Originally, Tom Hanks was going to play the older Paul Edgecomb, but the makeup tests did not make him look credible enough to be an elderly man. Dabbs Greer was cast instead as the older Paul Edgecomb. See more »
Wild Bill shown laying on a mattress on the floor, after he tore up his cell, from which he gets up to request a drink of soda. After he is given the soda, he sits down on his bed which has a mattress. Shortly thereafter, he is again shown passing out on his bed. See more »
He kill them wi' their love. Wi' their love fo' each other. That's how it is, every day, all over the world.
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There are no opening credits after the title has been shown, followed by the opening scene for place of film. Although it is now commonplace for films to not have opening credits, in 1999 it was somewhat rather unusually and it was considered for a trademark of director Frank Darabont. See more »
This movie is a real gem. It is hard to find fault with it. Hanks is excellent in a role that clearly calls for him to suppress his natural slant toward humor. He is Paul Edgecomb; Tom Hanks is nowhere to be found. Yet he gives Edgecomb just the right flavor. One cannot find a single weak cast member! Michael Jeter should have got an Oscar. Michael Clark Duncan put just the right shading on his huge character to make him vulnerable and sympathetic.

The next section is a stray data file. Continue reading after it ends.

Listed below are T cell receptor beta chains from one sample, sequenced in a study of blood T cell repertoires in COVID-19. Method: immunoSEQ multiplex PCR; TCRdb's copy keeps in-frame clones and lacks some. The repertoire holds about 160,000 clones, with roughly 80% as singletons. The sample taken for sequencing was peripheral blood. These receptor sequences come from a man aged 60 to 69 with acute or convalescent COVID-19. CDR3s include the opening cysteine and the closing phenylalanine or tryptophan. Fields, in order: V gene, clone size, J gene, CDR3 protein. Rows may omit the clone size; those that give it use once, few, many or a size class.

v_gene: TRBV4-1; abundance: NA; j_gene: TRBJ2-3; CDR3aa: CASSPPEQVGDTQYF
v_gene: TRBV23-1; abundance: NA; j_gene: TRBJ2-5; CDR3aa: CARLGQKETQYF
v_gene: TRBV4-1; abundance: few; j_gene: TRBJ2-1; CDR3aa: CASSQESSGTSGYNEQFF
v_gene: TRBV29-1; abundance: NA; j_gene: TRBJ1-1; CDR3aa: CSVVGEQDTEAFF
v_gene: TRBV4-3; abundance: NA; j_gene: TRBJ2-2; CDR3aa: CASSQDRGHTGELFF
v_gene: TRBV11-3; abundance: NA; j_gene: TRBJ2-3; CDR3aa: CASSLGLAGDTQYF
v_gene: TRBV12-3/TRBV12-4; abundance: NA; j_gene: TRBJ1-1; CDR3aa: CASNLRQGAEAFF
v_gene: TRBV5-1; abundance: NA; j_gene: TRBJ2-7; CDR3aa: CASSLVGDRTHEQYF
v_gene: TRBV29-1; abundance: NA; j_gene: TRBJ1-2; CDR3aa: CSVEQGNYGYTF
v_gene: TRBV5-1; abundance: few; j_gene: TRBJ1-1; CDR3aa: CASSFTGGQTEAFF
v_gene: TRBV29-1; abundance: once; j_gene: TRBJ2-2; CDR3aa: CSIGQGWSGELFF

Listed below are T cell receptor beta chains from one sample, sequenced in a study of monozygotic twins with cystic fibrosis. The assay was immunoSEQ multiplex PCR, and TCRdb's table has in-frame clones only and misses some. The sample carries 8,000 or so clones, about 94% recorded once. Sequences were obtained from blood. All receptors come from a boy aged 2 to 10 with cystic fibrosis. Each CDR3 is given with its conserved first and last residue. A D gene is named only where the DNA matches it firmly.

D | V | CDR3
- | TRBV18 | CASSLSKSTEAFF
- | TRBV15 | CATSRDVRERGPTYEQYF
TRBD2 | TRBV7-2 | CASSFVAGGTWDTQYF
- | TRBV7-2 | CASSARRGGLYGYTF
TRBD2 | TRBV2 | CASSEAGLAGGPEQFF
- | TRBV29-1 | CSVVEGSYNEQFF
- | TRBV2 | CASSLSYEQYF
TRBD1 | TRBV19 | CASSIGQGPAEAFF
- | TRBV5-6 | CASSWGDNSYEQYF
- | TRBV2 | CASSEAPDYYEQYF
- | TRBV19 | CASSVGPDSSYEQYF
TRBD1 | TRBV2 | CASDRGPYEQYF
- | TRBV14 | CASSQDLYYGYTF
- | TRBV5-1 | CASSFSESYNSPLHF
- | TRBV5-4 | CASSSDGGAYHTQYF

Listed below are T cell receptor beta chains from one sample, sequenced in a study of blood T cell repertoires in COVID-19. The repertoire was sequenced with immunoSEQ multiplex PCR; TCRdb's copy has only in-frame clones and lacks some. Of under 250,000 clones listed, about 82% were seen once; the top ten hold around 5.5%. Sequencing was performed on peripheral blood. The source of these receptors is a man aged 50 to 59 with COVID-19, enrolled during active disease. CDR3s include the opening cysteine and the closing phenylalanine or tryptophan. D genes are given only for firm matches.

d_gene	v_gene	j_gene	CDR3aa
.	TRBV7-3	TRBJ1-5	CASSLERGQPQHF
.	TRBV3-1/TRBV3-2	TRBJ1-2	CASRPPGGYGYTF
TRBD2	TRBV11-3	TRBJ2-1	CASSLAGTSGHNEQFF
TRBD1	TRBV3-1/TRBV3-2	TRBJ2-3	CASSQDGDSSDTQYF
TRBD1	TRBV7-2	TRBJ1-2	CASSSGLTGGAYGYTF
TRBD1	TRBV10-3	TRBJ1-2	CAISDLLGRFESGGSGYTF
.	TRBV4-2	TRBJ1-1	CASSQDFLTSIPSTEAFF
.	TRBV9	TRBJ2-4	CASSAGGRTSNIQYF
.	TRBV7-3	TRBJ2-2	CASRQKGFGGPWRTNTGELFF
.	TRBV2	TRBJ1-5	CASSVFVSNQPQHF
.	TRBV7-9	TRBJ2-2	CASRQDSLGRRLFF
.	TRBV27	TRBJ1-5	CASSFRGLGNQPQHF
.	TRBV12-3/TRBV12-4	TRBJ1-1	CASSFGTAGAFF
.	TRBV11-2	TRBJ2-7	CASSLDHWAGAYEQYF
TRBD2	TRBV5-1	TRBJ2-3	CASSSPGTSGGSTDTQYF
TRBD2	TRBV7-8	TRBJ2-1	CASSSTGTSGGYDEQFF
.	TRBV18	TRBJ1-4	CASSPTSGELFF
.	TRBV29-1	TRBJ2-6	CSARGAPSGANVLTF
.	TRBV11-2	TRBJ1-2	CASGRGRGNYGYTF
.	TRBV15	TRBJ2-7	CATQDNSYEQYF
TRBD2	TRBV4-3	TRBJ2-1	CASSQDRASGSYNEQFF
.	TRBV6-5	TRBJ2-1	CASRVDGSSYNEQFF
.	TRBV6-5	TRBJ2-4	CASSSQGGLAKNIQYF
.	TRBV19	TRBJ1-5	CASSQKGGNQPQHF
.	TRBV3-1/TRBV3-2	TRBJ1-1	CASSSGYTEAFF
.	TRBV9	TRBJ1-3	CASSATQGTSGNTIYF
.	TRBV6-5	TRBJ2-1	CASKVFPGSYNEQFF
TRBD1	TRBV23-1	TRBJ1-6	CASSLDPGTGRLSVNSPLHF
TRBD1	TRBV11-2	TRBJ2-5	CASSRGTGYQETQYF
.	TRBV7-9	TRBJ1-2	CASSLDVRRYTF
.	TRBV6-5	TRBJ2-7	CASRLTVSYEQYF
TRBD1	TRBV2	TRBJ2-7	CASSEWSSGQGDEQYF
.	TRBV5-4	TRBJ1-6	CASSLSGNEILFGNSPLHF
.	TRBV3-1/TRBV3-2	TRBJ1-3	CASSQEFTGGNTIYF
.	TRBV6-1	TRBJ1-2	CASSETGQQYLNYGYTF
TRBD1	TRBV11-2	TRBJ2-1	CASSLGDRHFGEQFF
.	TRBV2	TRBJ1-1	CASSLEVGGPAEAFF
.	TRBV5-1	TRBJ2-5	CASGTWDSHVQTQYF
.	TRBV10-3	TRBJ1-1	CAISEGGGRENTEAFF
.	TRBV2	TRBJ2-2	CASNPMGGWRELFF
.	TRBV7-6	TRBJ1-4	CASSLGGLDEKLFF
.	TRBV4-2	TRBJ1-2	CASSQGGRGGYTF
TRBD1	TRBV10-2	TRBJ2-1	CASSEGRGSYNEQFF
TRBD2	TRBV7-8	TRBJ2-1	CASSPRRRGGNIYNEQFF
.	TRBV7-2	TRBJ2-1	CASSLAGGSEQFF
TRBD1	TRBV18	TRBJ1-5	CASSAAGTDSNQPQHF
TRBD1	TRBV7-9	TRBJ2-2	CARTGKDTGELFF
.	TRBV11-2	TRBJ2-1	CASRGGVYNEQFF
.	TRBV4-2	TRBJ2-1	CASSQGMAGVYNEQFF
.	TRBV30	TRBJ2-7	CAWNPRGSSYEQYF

Flawlessly shot on perfect period sets, the whole production binds together to bring the extraordinary story into the realm of a believable and compelling study of human injustice and charity.
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